Usually I like to focus on what it means to be a better photographer, what the thinking behind it is like and how to better handle the business. This time, I would like to move my attention to the other side of things, our clients. Photography is an increasingly demanded business, despite the hardships that many photographers face, which are partially caused by their large numbers. Most professional photographers know that besides mastering their craft and gear, they must have good communication skills and a lot of patience. This usually applies to all kinds of clients, ranging from angry brides to picky fashion designers. Sometimes though, all the patience in the world seems like it isn’t enough. The bare truth is that many pros have to deal with unpleasant clients on a regular basis. Of course, there are some who can afford to turn down a possible client because they simply feel like they’re not a nice person. But those are the exceptions.
There are obviously a lot of differences among clients, all depending on what kind of work you’re selling. It’s different for a wedding shooter who deals with normal people (by normal I mean not too much time spent in front of a camera) from the working day of a commercial photographer whose models are highly skilled, yet he has to do everything according to an art director’s ideas.
However, I believe in good clients and bad clients, regardless of what you’re selling and what they’re buying. No matter how complex your business model is, how many people you have working for you, it all comes down to a few, basic things. Many of them are qualities you would look for in any person, no matter what kind of relationship you are in. Others are business qualities that have to be developed by both parties in order to have successful agreement that benefits both ends.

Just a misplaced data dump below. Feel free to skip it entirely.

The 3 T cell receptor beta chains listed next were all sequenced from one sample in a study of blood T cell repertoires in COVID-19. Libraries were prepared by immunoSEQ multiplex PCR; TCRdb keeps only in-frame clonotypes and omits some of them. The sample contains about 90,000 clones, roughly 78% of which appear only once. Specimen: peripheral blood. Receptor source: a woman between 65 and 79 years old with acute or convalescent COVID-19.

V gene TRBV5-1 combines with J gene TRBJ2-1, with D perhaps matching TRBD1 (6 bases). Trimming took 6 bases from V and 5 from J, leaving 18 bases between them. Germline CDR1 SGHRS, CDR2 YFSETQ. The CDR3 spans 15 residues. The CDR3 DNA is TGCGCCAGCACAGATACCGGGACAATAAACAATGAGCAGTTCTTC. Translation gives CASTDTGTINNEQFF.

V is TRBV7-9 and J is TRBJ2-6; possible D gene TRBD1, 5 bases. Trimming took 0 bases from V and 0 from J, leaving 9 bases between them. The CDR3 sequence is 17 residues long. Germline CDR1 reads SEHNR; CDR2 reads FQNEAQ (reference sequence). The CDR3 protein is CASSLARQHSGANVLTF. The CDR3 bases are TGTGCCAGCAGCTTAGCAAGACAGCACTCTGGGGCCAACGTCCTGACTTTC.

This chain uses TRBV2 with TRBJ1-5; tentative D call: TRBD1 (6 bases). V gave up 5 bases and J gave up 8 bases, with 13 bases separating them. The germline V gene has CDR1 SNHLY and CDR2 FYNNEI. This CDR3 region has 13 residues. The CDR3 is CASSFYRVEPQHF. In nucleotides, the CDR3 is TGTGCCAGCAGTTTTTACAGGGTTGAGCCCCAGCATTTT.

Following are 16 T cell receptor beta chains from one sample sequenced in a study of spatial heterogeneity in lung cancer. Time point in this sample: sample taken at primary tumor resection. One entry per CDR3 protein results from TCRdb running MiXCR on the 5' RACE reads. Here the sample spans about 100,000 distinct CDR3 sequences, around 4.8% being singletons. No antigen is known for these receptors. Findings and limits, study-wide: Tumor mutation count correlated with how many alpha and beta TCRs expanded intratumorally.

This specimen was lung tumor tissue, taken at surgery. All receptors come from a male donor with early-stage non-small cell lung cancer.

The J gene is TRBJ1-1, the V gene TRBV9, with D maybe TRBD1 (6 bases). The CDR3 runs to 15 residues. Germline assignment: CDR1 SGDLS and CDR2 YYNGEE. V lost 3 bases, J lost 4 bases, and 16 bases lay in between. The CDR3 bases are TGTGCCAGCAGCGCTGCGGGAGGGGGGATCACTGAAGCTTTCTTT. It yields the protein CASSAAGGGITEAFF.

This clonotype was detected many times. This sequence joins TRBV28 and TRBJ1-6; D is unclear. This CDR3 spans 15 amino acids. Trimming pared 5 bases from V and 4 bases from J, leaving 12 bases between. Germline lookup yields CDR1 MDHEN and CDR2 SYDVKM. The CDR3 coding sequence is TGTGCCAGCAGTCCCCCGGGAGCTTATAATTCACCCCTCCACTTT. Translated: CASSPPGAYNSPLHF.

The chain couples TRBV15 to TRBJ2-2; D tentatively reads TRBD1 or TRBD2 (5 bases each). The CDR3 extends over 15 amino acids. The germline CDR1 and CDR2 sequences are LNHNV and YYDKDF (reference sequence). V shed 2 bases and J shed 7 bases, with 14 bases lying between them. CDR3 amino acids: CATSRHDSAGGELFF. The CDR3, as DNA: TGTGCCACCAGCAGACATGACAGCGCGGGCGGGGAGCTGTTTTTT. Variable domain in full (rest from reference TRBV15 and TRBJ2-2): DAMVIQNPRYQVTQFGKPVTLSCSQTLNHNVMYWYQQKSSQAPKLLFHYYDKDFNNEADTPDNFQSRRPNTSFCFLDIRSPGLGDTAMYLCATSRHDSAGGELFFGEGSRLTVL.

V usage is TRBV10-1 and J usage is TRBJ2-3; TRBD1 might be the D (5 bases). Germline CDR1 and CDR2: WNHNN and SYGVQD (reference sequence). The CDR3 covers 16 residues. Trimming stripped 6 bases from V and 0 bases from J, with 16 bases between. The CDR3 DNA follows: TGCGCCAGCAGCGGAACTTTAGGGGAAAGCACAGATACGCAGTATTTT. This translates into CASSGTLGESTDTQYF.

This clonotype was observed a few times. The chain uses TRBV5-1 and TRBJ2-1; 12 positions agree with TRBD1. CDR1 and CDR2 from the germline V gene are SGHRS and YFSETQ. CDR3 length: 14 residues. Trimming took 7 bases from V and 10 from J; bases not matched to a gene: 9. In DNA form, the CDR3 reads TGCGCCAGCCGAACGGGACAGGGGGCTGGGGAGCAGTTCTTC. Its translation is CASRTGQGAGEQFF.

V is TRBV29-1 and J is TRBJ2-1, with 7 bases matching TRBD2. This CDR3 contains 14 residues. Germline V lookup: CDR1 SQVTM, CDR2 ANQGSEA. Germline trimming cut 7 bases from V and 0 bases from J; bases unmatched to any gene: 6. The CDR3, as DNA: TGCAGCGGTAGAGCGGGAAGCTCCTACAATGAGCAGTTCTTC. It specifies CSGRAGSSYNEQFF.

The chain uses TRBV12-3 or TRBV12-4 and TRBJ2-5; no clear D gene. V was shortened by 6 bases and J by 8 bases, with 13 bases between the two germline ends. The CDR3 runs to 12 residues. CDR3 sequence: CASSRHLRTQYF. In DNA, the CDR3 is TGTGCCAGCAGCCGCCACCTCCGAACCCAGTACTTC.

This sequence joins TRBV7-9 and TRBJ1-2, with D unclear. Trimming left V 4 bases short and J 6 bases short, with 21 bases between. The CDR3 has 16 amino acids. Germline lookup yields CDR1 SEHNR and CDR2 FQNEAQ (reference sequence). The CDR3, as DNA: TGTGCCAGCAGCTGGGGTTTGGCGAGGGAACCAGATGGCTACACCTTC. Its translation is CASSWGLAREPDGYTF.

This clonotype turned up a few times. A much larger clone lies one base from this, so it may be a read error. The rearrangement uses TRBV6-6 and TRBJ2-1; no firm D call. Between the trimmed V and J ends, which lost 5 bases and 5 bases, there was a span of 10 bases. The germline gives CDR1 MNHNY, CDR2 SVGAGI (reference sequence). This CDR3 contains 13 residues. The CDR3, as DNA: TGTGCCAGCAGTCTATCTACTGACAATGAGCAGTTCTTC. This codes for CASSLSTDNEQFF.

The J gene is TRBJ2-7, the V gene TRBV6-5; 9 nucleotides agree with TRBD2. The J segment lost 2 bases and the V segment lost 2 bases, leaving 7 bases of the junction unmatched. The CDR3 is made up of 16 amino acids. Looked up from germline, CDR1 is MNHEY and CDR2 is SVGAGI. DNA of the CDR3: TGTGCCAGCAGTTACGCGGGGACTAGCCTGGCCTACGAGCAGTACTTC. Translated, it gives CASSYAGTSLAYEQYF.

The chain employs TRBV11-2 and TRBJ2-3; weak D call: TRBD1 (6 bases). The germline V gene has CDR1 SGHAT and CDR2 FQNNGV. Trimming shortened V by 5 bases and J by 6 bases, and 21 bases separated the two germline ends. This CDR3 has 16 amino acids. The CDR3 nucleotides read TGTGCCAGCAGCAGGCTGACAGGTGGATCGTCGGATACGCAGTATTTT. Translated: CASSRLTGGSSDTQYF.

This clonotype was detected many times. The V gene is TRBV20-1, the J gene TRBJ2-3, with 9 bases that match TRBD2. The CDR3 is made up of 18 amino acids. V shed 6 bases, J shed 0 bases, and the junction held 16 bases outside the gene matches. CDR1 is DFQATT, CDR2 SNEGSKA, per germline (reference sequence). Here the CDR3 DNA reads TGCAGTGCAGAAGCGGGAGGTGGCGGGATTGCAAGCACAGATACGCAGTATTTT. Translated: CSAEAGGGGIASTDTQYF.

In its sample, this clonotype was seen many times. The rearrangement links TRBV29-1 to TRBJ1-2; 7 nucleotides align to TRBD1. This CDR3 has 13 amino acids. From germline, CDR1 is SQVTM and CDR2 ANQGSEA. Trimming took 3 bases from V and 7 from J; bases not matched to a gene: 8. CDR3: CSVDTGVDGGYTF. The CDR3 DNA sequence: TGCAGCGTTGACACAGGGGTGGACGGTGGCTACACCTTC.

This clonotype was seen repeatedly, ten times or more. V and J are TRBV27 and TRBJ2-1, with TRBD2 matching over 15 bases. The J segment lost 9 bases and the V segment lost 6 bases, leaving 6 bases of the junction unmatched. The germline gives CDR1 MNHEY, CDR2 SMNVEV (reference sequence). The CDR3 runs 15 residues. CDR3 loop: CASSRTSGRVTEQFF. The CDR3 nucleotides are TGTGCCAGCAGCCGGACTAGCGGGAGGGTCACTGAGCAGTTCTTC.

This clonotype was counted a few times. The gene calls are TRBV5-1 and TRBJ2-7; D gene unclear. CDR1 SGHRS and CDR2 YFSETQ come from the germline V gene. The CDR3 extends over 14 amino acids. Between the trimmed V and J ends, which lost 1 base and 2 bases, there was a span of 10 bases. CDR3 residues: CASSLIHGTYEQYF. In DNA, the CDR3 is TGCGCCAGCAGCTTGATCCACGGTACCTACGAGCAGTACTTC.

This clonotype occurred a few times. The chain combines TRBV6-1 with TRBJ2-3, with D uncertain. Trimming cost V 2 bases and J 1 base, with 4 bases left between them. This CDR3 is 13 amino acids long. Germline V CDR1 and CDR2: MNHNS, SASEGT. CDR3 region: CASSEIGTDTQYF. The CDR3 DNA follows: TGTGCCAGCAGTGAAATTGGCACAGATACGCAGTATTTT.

So how would you describe your ideal client? Would he or she have to be a photography lover? Would it necessarily have to be your photography? Or would you rather they were untrained in the arts and generous in regard to your freedom of expression?
In an ideal world, the client should do just as good a job of acquiring services, as you do to provide them. In real life however, it happens, but let’s admit it, a lot less than we would like it. In our day to day journey that alternates making art with putting food on the table, we often come across people who put our limits to the test, and by this I don’t mean the creative ones.
A good client is first of all someone you enjoy working with. It might mean having a pleasant time shooting together, if they are the model, or it might be the case of good communication and an open mind. It’s someone honest, who tells you what they want from you right from the beginning. It’s someone punctual, just like you who make sure to meet all deadlines. He or she understands the value of your time and the fact that, just like them, your work pays the bills, and therefore, all payments are done on time. It could be someone you develop a long relationship with, someone who might not always have work for you, but who always recommends you to their associates. The ideal client is someone who understands that they are not posing because it’s a favor to you, but rather because it will be a part of their memories for a long time to come. I could go on for many more lines and probably still not cover it all. We all have our experiences. good and bad, but I think that as service providers we should be grateful for both good clients, as well as bad ones. Why? Because the good need no presentation and the bad always have something to teach you.